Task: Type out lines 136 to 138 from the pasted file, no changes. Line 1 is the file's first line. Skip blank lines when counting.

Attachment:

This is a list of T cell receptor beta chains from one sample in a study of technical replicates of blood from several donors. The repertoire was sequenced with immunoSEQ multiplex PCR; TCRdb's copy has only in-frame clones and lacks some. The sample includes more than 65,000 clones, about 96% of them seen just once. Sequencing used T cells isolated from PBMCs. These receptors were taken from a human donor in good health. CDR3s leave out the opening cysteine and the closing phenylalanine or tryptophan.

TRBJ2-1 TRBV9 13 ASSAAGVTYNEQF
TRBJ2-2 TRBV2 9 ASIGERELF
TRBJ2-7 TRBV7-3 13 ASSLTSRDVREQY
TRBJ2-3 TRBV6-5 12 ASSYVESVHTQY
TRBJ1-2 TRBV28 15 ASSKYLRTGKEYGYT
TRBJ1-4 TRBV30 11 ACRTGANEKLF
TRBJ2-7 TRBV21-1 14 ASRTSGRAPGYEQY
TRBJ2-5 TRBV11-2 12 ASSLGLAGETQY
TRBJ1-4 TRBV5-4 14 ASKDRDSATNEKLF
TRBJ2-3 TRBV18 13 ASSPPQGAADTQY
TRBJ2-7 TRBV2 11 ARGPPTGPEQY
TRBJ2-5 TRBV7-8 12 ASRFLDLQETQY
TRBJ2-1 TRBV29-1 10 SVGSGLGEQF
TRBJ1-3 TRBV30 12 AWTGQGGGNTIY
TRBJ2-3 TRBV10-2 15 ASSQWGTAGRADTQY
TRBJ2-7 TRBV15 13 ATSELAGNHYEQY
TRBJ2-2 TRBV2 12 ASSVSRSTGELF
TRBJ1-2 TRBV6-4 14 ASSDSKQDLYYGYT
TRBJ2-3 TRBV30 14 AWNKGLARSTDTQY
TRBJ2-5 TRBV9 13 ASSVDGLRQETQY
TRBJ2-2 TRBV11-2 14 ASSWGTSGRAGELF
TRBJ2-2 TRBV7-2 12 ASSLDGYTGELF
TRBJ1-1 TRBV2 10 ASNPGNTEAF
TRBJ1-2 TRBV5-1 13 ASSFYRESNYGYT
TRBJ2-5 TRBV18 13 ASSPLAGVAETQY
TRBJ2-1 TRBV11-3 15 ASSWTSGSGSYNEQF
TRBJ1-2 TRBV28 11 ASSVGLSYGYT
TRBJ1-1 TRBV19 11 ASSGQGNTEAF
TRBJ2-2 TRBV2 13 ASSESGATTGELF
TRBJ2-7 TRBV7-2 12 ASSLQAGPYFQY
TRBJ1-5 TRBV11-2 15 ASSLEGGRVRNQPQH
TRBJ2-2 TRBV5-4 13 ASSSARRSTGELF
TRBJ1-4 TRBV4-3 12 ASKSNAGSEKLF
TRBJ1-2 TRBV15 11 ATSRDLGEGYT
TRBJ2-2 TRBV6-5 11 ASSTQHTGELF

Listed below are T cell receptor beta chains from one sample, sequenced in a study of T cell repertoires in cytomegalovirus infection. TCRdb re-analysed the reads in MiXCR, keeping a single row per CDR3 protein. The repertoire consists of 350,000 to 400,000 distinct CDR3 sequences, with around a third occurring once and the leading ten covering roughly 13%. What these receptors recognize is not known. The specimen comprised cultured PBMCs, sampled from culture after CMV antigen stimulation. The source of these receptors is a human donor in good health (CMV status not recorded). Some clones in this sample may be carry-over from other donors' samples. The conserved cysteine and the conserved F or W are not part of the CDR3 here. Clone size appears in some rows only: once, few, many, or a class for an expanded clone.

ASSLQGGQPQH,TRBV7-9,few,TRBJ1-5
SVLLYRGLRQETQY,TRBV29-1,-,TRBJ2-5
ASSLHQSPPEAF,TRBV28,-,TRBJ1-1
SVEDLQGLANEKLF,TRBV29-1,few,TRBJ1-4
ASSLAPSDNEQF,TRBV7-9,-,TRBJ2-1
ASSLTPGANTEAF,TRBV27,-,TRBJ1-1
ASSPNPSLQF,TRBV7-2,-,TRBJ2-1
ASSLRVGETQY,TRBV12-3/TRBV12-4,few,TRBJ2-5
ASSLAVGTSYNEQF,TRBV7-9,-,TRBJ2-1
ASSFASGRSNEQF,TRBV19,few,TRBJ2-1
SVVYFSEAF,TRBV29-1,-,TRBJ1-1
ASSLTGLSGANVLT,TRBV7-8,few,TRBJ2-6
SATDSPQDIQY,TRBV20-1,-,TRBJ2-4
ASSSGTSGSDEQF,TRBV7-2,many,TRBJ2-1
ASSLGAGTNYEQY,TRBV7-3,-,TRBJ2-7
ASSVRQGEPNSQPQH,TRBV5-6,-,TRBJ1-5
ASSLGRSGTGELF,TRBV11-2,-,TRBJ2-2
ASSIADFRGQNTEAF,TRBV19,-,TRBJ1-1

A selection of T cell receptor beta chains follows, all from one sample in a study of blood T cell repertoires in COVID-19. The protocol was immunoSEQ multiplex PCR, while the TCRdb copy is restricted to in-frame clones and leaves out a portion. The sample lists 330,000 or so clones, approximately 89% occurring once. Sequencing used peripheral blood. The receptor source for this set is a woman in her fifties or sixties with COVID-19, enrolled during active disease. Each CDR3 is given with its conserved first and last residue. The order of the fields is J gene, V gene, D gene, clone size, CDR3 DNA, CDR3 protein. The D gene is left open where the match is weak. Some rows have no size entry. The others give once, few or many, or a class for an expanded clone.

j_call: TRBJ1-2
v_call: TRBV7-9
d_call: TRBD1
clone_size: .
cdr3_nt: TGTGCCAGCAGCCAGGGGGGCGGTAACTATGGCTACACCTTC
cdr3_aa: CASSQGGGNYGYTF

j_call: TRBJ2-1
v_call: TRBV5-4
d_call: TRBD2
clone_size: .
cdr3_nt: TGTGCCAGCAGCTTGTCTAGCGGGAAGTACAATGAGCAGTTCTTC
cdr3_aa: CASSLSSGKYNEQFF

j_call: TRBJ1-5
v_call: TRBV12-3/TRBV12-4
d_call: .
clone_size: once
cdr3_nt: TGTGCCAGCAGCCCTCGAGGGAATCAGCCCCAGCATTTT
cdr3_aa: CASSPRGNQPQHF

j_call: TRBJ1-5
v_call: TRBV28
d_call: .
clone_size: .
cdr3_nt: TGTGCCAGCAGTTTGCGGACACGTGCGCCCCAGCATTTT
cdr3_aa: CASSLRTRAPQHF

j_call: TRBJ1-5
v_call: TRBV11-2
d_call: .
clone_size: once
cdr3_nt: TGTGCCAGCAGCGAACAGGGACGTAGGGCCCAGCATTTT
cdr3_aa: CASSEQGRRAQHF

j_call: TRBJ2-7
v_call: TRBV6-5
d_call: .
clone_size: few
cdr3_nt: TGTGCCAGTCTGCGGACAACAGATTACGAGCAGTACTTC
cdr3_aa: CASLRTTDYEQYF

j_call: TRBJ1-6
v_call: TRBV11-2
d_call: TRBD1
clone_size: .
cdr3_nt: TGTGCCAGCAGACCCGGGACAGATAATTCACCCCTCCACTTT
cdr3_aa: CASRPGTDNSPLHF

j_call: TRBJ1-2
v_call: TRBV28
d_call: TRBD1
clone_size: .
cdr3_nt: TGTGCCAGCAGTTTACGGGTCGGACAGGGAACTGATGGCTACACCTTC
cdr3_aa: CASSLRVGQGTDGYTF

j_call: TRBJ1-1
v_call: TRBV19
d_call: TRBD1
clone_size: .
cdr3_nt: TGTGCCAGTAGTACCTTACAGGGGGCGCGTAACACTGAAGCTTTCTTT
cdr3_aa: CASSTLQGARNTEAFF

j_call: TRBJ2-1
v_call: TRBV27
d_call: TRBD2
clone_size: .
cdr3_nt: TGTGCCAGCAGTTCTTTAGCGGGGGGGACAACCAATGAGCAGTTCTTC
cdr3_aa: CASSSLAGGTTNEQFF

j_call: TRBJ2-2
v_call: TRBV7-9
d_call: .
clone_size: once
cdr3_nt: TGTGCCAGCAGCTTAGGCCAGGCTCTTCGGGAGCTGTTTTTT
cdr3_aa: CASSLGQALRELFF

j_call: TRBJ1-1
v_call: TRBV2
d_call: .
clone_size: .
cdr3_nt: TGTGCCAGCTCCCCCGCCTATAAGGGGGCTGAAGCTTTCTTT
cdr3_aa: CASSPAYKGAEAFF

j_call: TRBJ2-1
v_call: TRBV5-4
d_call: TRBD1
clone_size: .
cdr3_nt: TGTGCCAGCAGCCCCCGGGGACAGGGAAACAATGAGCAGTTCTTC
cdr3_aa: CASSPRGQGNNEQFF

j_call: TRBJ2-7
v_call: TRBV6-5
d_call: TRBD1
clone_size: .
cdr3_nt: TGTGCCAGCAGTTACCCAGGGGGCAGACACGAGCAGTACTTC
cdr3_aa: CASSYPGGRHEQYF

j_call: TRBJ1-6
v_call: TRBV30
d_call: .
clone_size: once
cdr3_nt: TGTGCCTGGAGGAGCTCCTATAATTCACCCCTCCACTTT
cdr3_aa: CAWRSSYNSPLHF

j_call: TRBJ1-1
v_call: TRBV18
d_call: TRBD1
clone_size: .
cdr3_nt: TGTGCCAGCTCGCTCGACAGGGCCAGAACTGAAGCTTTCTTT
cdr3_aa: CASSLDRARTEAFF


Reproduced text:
v_call: TRBV6-5
d_call: TRBD1
clone_size: .